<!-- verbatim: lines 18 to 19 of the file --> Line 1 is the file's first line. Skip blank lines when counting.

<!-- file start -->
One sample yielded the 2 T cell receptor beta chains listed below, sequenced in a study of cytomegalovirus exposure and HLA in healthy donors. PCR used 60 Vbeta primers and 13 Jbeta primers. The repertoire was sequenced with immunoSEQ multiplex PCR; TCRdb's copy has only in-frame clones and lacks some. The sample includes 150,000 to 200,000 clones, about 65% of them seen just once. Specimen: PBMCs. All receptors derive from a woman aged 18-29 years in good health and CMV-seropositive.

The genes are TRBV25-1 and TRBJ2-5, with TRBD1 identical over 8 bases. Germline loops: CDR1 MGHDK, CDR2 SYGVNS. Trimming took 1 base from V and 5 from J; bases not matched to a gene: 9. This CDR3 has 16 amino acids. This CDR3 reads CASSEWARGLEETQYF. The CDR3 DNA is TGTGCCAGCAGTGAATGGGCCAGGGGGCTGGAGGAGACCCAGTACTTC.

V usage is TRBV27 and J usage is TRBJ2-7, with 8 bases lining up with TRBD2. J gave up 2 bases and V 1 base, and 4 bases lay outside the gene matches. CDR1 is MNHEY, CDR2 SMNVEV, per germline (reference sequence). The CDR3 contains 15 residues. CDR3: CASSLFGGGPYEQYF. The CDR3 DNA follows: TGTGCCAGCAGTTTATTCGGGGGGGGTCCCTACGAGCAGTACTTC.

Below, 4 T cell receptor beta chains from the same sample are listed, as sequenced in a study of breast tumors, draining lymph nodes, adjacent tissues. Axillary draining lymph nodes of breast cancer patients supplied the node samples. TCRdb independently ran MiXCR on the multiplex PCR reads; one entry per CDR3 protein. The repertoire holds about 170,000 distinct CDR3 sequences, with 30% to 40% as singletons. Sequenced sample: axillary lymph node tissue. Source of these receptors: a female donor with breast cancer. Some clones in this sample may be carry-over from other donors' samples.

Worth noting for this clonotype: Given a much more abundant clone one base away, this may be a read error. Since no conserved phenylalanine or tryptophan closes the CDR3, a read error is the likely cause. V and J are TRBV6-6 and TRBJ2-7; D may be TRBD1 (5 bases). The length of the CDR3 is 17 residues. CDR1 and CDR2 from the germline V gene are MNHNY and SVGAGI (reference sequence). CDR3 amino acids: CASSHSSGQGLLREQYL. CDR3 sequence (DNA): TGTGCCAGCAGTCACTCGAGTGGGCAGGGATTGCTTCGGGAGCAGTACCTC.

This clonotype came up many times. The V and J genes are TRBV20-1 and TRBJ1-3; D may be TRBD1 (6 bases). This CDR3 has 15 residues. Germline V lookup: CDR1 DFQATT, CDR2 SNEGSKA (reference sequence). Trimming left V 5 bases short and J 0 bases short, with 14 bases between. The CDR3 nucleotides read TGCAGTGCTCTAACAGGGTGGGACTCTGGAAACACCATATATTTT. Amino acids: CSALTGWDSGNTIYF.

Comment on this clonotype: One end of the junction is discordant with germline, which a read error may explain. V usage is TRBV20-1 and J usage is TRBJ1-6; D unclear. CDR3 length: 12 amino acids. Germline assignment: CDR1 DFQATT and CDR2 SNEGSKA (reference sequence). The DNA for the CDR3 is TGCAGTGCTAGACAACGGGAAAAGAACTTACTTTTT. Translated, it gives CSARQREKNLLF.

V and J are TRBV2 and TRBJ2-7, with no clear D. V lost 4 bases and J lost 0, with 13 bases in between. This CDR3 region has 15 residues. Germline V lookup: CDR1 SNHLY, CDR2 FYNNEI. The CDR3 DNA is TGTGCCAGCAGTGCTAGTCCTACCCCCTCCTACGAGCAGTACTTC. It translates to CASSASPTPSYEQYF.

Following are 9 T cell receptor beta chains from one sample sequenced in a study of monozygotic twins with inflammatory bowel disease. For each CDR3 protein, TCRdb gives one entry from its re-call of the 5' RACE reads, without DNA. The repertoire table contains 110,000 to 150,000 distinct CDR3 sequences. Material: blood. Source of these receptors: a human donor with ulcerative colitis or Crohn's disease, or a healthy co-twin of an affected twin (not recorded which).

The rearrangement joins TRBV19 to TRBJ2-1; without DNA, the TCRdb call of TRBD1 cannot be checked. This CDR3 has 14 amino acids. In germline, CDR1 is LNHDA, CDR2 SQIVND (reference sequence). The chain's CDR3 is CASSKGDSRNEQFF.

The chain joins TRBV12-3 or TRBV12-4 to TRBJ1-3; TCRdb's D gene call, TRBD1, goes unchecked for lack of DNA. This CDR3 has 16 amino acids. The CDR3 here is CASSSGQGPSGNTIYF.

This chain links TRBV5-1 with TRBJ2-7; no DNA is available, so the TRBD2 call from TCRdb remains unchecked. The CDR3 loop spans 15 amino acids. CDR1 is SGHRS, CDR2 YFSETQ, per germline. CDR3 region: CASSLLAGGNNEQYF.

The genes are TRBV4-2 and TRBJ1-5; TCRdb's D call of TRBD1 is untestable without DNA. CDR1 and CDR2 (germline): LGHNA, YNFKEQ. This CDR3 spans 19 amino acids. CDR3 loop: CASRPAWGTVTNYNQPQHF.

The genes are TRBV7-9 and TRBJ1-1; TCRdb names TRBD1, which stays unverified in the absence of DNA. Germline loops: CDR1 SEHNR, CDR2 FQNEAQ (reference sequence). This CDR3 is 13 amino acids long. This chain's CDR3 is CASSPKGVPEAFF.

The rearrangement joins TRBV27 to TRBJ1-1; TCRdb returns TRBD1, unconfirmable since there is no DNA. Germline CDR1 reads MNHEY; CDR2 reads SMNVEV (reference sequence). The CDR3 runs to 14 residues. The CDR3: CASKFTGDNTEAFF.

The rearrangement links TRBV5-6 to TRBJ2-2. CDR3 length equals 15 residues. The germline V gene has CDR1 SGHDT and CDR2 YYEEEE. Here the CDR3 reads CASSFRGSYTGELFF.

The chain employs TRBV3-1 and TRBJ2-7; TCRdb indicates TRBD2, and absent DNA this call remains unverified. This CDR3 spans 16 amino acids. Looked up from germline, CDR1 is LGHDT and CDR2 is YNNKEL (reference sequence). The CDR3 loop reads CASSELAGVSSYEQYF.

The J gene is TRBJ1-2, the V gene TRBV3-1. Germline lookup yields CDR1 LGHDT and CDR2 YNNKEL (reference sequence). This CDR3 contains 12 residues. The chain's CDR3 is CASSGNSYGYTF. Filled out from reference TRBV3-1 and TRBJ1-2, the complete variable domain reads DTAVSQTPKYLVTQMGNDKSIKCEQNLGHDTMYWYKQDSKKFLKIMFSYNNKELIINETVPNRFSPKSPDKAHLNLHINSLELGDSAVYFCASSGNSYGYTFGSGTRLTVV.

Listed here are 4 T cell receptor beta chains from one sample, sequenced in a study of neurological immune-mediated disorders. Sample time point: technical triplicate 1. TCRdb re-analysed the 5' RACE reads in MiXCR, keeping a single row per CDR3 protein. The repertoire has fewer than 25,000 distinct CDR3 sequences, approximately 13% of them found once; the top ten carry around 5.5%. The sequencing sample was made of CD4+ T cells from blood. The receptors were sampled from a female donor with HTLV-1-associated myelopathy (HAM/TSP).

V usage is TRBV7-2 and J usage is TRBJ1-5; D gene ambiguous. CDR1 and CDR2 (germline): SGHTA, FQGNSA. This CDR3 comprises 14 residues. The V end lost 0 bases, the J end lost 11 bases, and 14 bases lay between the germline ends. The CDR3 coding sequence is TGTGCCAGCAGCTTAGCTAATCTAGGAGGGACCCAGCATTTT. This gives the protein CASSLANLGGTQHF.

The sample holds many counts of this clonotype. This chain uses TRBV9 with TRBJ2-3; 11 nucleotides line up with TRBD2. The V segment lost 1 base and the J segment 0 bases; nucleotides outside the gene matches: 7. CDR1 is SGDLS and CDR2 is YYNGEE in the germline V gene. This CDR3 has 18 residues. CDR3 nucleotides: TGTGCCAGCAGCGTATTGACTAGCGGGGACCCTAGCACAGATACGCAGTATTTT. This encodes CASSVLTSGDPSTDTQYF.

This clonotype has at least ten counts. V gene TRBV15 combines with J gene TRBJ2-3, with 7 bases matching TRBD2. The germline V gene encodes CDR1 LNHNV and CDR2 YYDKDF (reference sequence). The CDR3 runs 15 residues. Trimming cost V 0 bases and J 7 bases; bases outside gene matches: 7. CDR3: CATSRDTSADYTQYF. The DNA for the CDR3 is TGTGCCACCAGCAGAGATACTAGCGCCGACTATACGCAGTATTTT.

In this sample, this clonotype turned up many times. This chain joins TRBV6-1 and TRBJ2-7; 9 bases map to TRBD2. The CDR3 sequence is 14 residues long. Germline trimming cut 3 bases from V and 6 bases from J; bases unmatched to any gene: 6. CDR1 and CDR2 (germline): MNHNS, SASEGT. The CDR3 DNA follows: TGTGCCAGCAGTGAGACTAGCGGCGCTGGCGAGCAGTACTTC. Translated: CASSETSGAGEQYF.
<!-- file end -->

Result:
The J gene is TRBJ1-2, the V gene TRBV3-1. Germline lookup yields CDR1 LGHDT and CDR2 YNNKEL (reference sequence). This CDR3 contains 12 residues. The chain's CDR3 is CASSGNSYGYTF. Filled out from reference TRBV3-1 and TRBJ1-2, the complete variable domain reads DTAVSQTPKYLVTQMGNDKSIKCEQNLGHDTMYWYKQDSKKFLKIMFSYNNKELIINETVPNRFSPKSPDKAHLNLHINSLELGDSAVYFCASSGNSYGYTFGSGTRLTVV.

Listed here are 4 T cell receptor beta chains from one sample, sequenced in a study of neurological immune-mediated disorders. Sample time point: technical triplicate 1. TCRdb re-analysed the 5' RACE reads in MiXCR, keeping a single row per CDR3 protein. The repertoire has fewer than 25,000 distinct CDR3 sequences, approximately 13% of them found once; the top ten carry around 5.5%. The sequencing sample was made of CD4+ T cells from blood. The receptors were sampled from a female donor with HTLV-1-associated myelopathy (HAM/TSP).